From Harvard University via “Implementing a quantum approximate optimization algorithm on a 53-qubit NISQ device”

From Harvard University



Comparison of simulated (left) and experimental (right) p = 1 landscapes shows a clear correspondence of landscape features. An overlaid optimization trace (red, initialized from square marker) demonstrates the ability of a classical optimizer to find optimal parameters. The blue star in each noiseless plot indicates the theoretical local optimum. Problem sizes are n = 23, n = 14 and n = 11 for hardware grid, three-regular MaxCut and SK model, respectively. Credit: Nature Physics (2021) [below].

A large team of researchers working with Google Inc. and affiliated with a host of institutions in the U.S., one in Germany and one in the Netherlands has implemented a quantum approximate optimization algorithm (QAOA) on a 53-qubit noisy intermediate-scale quantum (NISQ) device. In their paper published in the journal Nature Physics, the group describes their method of studying the performance of their QAOA on Google’s Sycamore superconducting 53-qubit quantum processor and what they learned from it.

Google 53-qubit Sycamore superconducting processor quantum computer.

Boaz Barak with Harvard University has published a News & Views piece on the work done by the team in the same journal issue.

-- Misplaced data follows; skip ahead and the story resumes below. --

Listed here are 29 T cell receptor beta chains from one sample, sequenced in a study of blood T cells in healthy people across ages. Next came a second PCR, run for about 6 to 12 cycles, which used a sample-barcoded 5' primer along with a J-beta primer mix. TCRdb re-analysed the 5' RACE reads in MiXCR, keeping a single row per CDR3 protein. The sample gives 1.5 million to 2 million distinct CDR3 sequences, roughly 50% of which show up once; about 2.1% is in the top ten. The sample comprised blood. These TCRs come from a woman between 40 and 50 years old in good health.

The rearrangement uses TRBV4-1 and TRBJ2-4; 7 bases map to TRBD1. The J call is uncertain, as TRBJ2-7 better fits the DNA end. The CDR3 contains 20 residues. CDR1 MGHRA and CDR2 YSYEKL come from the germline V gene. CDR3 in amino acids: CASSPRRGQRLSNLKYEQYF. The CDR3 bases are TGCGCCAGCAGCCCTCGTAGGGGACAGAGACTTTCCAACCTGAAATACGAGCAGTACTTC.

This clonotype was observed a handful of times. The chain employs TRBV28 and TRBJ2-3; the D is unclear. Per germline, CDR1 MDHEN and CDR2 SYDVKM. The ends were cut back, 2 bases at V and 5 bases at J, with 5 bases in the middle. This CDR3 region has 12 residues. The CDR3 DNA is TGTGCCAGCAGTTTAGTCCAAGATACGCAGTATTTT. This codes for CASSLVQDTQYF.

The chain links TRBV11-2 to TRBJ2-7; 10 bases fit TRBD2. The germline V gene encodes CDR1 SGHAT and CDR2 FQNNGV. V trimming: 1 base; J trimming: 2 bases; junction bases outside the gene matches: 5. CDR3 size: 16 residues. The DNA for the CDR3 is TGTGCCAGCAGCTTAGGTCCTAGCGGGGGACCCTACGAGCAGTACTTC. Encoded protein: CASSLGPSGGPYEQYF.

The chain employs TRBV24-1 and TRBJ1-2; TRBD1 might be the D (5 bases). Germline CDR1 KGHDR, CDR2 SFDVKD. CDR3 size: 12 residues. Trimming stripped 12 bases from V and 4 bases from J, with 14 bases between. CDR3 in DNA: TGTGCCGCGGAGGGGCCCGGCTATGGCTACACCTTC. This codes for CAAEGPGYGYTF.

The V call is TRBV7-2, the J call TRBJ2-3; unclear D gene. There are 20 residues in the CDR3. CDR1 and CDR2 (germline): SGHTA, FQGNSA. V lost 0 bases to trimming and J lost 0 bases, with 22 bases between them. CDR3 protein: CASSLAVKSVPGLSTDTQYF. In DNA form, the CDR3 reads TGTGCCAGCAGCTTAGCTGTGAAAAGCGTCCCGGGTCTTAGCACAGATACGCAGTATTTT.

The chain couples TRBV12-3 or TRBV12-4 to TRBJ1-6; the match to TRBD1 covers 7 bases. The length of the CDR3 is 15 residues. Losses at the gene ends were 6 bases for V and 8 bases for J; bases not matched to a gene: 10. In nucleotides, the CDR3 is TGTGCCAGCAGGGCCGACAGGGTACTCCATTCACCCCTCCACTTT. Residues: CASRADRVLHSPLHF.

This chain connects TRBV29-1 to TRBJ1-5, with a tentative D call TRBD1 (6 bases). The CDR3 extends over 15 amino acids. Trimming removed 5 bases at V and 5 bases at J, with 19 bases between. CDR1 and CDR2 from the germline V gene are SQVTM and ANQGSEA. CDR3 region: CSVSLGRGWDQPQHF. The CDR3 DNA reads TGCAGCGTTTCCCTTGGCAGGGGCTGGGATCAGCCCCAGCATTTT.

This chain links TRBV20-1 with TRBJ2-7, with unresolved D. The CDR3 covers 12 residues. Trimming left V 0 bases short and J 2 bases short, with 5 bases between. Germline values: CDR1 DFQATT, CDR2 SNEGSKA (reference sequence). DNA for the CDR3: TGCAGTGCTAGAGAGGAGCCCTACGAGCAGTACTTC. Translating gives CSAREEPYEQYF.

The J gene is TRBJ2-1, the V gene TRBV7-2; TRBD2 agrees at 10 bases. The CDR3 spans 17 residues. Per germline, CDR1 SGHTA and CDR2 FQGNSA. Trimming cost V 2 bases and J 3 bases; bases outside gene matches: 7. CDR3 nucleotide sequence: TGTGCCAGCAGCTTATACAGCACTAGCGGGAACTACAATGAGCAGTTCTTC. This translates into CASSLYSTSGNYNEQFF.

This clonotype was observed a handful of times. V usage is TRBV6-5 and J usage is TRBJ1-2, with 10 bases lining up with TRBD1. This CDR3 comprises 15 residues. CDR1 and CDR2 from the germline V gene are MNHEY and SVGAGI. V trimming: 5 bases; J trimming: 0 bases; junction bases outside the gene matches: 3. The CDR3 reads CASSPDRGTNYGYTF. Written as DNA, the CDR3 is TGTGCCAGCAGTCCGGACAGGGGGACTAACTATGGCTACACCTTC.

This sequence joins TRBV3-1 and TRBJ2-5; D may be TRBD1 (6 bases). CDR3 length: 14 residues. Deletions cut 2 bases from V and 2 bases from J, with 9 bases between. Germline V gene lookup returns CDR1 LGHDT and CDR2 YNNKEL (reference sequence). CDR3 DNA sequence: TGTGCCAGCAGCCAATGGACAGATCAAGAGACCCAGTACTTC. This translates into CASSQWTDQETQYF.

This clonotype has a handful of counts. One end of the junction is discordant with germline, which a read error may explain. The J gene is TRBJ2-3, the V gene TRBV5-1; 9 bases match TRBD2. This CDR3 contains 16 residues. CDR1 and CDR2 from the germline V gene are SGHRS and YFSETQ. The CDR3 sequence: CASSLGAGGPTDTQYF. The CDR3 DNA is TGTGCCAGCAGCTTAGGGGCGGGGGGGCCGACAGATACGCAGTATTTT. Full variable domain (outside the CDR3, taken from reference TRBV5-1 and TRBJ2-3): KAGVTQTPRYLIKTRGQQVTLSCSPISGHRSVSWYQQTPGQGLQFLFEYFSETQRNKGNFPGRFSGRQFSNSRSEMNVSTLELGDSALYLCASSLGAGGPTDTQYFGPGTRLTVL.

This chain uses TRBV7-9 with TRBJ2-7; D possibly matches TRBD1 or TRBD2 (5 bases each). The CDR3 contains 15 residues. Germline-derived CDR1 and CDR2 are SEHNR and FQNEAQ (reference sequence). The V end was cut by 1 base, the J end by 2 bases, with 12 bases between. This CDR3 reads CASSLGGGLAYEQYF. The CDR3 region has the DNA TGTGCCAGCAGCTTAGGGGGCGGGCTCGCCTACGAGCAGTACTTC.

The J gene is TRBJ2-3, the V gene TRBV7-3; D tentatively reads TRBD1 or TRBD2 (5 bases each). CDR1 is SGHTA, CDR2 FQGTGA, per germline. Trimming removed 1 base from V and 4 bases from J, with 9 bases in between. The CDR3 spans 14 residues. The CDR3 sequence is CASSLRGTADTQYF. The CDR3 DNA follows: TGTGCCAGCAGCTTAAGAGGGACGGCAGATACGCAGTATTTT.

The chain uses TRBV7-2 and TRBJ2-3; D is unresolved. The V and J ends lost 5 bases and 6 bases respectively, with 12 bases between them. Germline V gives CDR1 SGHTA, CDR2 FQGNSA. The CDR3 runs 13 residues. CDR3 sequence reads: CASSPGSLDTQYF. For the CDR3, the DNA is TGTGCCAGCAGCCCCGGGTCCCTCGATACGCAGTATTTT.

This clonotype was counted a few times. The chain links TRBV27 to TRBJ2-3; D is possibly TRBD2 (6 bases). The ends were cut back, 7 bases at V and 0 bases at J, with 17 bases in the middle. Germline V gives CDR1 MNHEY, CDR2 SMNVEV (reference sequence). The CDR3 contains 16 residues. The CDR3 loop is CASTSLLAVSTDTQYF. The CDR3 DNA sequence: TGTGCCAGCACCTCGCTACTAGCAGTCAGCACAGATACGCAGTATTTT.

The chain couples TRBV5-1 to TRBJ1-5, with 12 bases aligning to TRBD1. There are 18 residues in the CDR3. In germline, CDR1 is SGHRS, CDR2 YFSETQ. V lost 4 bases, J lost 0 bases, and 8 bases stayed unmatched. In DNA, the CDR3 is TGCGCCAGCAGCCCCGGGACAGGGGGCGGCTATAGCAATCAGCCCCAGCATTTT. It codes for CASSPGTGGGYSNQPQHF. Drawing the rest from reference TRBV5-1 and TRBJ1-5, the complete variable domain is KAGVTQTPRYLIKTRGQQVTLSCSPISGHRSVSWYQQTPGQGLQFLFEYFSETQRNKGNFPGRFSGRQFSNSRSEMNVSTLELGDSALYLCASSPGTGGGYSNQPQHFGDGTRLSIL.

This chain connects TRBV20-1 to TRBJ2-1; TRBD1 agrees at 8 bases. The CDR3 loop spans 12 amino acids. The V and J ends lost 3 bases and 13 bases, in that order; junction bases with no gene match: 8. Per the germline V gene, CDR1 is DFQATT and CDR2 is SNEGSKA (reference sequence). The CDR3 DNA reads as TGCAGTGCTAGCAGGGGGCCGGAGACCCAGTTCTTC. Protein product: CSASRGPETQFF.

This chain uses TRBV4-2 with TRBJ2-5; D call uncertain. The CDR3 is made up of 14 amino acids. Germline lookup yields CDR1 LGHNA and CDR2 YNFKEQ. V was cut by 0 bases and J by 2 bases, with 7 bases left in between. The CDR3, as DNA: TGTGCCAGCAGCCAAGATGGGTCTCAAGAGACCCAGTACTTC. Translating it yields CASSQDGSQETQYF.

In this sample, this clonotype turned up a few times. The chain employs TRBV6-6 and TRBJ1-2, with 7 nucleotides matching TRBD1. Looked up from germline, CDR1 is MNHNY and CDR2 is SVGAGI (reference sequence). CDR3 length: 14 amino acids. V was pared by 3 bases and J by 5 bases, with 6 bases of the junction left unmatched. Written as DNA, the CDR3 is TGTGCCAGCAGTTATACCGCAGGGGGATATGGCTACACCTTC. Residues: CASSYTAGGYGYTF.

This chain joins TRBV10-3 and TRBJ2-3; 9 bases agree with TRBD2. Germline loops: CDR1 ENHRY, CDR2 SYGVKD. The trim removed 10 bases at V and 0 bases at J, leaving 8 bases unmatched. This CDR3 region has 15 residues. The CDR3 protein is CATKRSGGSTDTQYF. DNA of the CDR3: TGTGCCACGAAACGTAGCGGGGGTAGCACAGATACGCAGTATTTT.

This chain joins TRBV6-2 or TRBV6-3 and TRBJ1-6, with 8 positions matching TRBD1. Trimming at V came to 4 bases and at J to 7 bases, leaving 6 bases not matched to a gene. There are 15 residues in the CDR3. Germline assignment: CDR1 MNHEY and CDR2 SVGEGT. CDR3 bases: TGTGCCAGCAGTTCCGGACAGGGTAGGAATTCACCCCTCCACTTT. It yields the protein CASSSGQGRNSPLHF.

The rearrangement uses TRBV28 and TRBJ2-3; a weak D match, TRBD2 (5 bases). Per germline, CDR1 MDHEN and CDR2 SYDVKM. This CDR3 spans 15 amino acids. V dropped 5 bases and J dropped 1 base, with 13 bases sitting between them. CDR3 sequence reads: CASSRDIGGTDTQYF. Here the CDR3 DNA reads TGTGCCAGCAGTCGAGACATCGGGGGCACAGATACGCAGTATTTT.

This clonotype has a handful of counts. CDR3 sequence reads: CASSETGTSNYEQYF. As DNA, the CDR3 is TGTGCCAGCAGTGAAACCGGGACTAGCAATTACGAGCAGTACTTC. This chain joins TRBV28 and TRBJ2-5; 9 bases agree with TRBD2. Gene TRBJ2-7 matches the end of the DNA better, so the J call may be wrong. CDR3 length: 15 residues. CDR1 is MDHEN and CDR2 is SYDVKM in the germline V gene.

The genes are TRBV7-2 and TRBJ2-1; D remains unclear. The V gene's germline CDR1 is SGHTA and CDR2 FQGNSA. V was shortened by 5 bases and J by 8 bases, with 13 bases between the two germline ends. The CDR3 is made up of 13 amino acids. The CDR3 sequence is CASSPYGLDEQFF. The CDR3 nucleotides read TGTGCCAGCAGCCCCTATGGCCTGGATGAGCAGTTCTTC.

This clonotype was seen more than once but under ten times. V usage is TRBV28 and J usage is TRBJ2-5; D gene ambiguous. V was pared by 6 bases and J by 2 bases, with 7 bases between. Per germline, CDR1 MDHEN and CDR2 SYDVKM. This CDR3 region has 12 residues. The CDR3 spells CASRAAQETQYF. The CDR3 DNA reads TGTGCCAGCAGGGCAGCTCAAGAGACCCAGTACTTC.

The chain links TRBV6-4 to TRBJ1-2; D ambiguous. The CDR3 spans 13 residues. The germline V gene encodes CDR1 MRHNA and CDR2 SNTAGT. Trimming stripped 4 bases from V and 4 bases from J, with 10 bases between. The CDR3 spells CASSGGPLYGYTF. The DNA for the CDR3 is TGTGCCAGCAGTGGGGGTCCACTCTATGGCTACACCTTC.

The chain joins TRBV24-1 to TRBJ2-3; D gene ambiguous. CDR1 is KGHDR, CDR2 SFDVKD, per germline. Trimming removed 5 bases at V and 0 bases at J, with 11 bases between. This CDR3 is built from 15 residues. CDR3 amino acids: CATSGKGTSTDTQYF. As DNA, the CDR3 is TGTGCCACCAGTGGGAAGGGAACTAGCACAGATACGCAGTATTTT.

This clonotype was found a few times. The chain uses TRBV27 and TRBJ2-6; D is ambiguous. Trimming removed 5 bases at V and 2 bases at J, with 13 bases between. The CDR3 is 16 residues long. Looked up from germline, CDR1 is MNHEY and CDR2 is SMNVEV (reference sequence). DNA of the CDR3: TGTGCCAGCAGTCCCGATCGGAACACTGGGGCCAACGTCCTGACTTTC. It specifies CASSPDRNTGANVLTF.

Over the past several decades, engineers have made great strides in improving the speed of computers, even as they approach the ultimate limits of traditional silicon photolithography. So scientists have been working toward developing quantum computers, which theory has suggested could tackle applications that are still too difficult for computers to run. Unfortunately, despite some progress, quantum computers are still not truly useful. Those that have been built are described as NISQ devices, because they all suffer from the same problem—noise resulting in errors. They are also considered to be stepping-stones to the kinds of devices that theory suggests are possible—hence the intermediate label. As scientists continue to develop quantum computing technology, they are looking at what might be possible once such devices are built. To that end, they have been developing QAOAs—algorithms meant to bridge the computing gap between quantum computers and classical computers.

The reason QAOAs are needed is because engineers do not have any way to simulate NISQ devices on conventional computers, which makes it difficult to learn how to use a true quantum computer for real-world applications—the approximation algorithms help researchers get a better picture of what computing might be like when true quantum computers are finally up and running.

In this new effort, the researchers created a QAOA and ran it on Google’s state of the art NISQ computing platform. As Barak notes, their QAOA worked as a combination of smaller algorithms that have been created to run simulations on a quantum computer, such as simulated annealing. Such algorithms begin by presenting a random answer and then seek to improve upon it using quantum operators. Using the algorithm, researchers learned more about ways to reduce noise or mitigate its effects. They also learned more about the use of hyperparameters and possible ways to map key problems onto a quantum architecture.

See the full article here .


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